Make Time for Fallingwater, Frank Lloyd Wright’s PA Masterpiece

howard-roardWhen I read the pop-philosophy novel “The Fountainhead” at 19, I wanted the main character — architect Howard Roark — to be real. An idealistic youth, I was enchanted by author Ayn Rand’s ideas. Her obsession with self-determination worked my cognitive skills, as her devotion to authentic art and architecture touched my spirit.

And then I learned about Frank Lloyd Wright, the famous American architect from whom Rand had drawn inspiration for the 1943 tome.

Like the fictional architect, Wright envisioned purpose-built structures being of and for the setting and owners. He called this quest for harmonious design “organic architecture.”

Throughout his life he articulated that philosophy in words and buildings.

“No house should ever be on a hill or on anything. It should be of the hill. Belonging to it. Hill and house should live together each the happier for the other,” he espoused.

fallingwater_spring_photo-credit-wpcFallingwater — the iconic country retreat Wright created in the 1930s for the Kaufmanns of Pittsburgh is “organic architecture” incarnate. Straddling Bear Run Creek with sandstone boulders rising from the floor to create a fireplace hearth in the main living area, it integrates nature instead of observing it.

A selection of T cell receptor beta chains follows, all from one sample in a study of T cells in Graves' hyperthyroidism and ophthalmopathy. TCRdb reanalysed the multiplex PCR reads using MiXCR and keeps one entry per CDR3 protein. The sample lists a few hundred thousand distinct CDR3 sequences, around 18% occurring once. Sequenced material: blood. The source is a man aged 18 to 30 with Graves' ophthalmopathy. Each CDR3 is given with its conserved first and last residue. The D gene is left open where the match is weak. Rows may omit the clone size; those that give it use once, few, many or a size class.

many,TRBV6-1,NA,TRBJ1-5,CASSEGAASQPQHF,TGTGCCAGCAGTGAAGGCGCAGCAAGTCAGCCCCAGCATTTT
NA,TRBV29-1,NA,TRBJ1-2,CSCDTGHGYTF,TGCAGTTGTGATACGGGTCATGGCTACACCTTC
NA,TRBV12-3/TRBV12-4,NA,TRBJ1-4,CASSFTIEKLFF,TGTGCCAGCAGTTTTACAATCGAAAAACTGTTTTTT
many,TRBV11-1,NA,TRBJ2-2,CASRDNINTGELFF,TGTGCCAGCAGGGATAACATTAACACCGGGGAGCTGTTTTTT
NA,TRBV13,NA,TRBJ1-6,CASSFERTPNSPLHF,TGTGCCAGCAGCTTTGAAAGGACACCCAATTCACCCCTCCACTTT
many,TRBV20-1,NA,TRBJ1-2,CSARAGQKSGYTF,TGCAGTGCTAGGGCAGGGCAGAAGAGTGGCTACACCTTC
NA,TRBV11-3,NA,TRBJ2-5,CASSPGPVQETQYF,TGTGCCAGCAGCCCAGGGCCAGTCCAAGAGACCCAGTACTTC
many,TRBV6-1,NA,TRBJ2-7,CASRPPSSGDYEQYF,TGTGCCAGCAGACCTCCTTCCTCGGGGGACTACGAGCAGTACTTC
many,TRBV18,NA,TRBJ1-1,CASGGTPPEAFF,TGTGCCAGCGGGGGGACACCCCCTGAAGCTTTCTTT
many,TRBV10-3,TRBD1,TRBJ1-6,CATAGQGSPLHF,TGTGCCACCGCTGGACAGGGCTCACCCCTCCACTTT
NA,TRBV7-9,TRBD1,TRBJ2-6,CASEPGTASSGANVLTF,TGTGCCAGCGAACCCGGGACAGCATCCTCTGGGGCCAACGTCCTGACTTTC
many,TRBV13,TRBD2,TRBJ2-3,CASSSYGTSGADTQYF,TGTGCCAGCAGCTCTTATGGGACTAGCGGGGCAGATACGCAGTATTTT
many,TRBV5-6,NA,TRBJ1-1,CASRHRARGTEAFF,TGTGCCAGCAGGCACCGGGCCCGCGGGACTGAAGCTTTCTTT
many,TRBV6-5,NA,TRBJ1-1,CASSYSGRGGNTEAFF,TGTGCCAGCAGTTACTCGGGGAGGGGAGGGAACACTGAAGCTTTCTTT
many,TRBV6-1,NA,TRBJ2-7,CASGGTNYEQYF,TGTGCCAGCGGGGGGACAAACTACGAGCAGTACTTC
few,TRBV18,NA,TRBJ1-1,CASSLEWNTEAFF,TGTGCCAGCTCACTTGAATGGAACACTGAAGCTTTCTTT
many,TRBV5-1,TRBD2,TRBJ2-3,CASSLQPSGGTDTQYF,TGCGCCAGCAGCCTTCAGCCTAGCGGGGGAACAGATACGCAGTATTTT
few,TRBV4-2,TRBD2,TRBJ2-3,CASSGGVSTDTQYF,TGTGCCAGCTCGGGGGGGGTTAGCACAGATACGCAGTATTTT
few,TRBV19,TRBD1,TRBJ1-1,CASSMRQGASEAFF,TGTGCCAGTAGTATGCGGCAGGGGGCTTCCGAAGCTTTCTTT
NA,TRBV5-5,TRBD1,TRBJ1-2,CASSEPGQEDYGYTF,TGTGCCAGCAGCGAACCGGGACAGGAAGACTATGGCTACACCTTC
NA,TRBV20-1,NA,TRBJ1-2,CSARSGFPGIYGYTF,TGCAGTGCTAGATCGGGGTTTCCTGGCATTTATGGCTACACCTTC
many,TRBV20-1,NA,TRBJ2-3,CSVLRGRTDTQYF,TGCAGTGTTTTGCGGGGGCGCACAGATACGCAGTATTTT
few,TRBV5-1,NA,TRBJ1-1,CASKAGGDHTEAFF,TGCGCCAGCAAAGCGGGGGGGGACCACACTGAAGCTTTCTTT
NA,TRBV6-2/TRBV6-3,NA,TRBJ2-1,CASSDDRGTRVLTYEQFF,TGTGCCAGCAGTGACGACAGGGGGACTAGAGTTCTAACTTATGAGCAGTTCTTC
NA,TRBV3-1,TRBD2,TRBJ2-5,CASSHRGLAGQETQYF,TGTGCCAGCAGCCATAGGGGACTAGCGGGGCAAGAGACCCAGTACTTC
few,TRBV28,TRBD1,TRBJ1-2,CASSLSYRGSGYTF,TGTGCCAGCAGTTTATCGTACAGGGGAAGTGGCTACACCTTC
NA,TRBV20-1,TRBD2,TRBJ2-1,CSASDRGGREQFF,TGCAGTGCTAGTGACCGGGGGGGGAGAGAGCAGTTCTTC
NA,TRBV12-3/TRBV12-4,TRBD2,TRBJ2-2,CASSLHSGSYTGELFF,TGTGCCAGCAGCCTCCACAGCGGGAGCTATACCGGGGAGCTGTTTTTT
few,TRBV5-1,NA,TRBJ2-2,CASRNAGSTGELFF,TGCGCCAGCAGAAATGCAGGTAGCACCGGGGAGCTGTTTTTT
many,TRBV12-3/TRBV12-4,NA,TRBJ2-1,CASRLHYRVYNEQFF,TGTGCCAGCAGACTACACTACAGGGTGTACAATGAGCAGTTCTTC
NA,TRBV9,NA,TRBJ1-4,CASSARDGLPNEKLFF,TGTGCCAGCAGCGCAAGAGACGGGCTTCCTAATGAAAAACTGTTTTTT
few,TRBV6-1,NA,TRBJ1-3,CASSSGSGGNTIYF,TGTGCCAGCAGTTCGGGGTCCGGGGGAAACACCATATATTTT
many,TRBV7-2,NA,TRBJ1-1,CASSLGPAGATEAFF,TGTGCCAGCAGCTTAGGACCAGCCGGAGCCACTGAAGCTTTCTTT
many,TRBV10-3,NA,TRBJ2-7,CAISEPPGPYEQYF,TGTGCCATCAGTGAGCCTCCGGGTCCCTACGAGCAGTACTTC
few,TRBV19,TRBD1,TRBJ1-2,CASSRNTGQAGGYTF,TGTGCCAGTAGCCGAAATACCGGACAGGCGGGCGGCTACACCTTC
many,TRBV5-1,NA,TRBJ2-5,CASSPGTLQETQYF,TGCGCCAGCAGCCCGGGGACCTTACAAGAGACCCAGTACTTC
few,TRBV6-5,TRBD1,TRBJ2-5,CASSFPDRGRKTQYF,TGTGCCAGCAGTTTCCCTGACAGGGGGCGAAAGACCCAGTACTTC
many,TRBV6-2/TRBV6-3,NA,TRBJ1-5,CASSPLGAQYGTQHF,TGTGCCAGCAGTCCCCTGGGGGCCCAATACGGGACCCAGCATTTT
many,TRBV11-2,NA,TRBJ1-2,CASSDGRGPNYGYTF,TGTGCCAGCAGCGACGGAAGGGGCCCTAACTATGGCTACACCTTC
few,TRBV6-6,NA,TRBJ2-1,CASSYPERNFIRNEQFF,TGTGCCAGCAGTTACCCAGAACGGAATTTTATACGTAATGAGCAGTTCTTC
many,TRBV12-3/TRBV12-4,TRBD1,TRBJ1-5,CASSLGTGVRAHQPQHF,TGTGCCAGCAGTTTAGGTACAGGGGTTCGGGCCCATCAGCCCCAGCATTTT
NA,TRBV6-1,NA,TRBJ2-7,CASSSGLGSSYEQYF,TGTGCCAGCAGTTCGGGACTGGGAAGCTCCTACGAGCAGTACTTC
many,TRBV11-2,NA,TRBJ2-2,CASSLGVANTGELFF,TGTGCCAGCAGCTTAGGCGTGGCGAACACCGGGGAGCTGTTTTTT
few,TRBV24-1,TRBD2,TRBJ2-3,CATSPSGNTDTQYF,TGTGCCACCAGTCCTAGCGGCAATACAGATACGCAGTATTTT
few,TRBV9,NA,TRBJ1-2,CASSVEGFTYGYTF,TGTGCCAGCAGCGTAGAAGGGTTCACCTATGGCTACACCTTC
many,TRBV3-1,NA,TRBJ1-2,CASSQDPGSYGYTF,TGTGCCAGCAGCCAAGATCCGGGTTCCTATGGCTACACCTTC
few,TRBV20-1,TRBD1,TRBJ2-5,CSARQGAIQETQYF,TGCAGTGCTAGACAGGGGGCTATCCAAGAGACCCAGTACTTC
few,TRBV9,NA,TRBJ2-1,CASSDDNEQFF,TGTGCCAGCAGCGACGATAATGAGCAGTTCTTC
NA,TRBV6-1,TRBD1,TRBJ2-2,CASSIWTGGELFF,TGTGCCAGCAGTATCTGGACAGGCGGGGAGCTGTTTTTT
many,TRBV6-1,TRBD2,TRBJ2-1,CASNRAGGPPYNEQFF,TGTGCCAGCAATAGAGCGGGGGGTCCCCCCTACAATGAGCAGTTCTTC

Despite my fascination with Wright’s fresh vision of the built world, it took me nearly 30 years to make the three-hour drive from my home in Northeast Ohio. About 90 minutes southeast of Pittsburgh, Fallingwater is the only major Wright-designed house open to the public with original furnishings and artwork.

The drive was worth it. One can’t understand the aesthetics without hearing the birds and water and seeing subtle shifts of light and shadow.

While you don’t have to read “The Fountainhead” or architectural texts to appreciate buildings in harmony with man and environment, some background will help you experience the standard 90-minute tour of the iconic 5,330 square feet of concrete, steel and glass rooms and terraces. Longer specialty tours are available for an upcharge.

In the 1930s, Pittsburgh was a steel manufacturing center that suffered dark, polluted skies. Those with time and money escaped to the countryside. Retail magnate Edgar Kaufmann Sr., his wife, Liliane, and son Edgar Jr. were among those with mountain retreats.

Hatch looking to west terrace
Robert Ruschak, courtesy of the Western Pennsylvania Conservancy

On 2,000 acres they owned in western Pennsylvania’s rural Laurel Highlands they fished, swam and hiked. In 1935, Edgar Sr. decided to build a “modest cabin” to replace their formerly crude accommodations.

At the urging of Edgar Jr., who had studied under Wright, Kaufmann tapped the famous architect to conceive a house. Wright’s task was to highlight a dramatic 30-foot waterfall in Bear Run Creek.

Instead of maximizing views of the creek, as Kaufmann presumed, Wright brought the water to the living space. The cantilevered terraces are an obvious expression. The tour reveals a windowed hatch on the main floor, where Mrs. Kaufmann would descend 17 steps into the creek and practice her fly fishing.